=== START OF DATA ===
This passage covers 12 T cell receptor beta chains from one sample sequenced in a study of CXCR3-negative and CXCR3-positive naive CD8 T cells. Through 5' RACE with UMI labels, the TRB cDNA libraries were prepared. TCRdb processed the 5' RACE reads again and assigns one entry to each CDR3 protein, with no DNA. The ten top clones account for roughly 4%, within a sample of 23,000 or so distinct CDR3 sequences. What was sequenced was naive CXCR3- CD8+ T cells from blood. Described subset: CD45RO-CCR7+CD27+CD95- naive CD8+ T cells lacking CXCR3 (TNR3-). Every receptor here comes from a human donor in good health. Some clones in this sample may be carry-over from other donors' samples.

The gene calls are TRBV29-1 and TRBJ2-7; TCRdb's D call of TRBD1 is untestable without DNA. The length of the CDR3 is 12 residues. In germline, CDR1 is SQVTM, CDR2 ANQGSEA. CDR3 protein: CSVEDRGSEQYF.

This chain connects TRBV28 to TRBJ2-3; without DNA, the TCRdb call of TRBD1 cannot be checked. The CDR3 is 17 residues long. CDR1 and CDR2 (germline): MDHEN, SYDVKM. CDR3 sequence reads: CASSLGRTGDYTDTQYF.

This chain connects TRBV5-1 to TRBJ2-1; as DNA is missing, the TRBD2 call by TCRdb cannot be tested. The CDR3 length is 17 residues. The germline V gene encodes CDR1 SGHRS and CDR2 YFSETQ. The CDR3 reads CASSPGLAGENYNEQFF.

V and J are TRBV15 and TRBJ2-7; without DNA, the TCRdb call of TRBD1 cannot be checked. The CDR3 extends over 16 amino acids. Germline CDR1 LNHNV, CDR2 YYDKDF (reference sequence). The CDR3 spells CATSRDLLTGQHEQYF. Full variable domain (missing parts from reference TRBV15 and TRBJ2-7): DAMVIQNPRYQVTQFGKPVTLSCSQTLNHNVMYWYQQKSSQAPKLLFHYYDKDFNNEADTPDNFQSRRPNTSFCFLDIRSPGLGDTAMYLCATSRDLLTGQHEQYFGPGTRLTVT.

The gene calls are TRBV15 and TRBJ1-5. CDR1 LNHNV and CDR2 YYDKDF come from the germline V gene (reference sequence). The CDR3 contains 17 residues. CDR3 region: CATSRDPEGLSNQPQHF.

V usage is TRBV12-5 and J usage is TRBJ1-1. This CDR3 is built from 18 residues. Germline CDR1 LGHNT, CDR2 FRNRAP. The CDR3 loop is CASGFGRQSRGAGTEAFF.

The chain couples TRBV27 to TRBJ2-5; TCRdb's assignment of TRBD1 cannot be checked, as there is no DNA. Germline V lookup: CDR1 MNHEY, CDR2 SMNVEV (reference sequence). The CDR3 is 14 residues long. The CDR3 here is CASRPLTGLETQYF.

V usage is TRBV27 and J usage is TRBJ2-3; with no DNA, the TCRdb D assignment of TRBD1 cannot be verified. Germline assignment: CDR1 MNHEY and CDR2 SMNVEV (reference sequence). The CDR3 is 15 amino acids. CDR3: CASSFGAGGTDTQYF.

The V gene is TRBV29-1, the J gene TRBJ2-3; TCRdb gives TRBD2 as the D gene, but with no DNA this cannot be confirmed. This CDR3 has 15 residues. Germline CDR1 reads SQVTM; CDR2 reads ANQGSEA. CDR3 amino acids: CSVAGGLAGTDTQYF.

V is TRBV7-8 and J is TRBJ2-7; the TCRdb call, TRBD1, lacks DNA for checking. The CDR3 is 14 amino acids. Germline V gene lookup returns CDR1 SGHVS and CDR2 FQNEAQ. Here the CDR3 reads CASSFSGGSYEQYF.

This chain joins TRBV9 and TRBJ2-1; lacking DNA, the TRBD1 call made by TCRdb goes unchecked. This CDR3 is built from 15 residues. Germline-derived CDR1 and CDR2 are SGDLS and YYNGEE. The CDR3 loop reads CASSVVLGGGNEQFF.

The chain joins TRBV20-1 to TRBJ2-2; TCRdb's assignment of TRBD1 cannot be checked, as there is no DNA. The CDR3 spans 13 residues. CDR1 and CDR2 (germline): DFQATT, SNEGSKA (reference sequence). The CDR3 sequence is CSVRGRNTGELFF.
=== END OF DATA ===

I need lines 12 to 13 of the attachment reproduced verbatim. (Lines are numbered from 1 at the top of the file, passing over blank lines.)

This chain joins TRBV9 and TRBJ2-1; lacking DNA, the TRBD1 call made by TCRdb goes unchecked. This CDR3 is built from 15 residues. Germline-derived CDR1 and CDR2 are SGDLS and YYNGEE. The CDR3 loop reads CASSVVLGGGNEQFF.

The chain joins TRBV20-1 to TRBJ2-2; TCRdb's assignment of TRBD1 cannot be checked, as there is no DNA. The CDR3 spans 13 residues. CDR1 and CDR2 (germline): DFQATT, SNEGSKA (reference sequence). The CDR3 sequence is CSVRGRNTGELFF.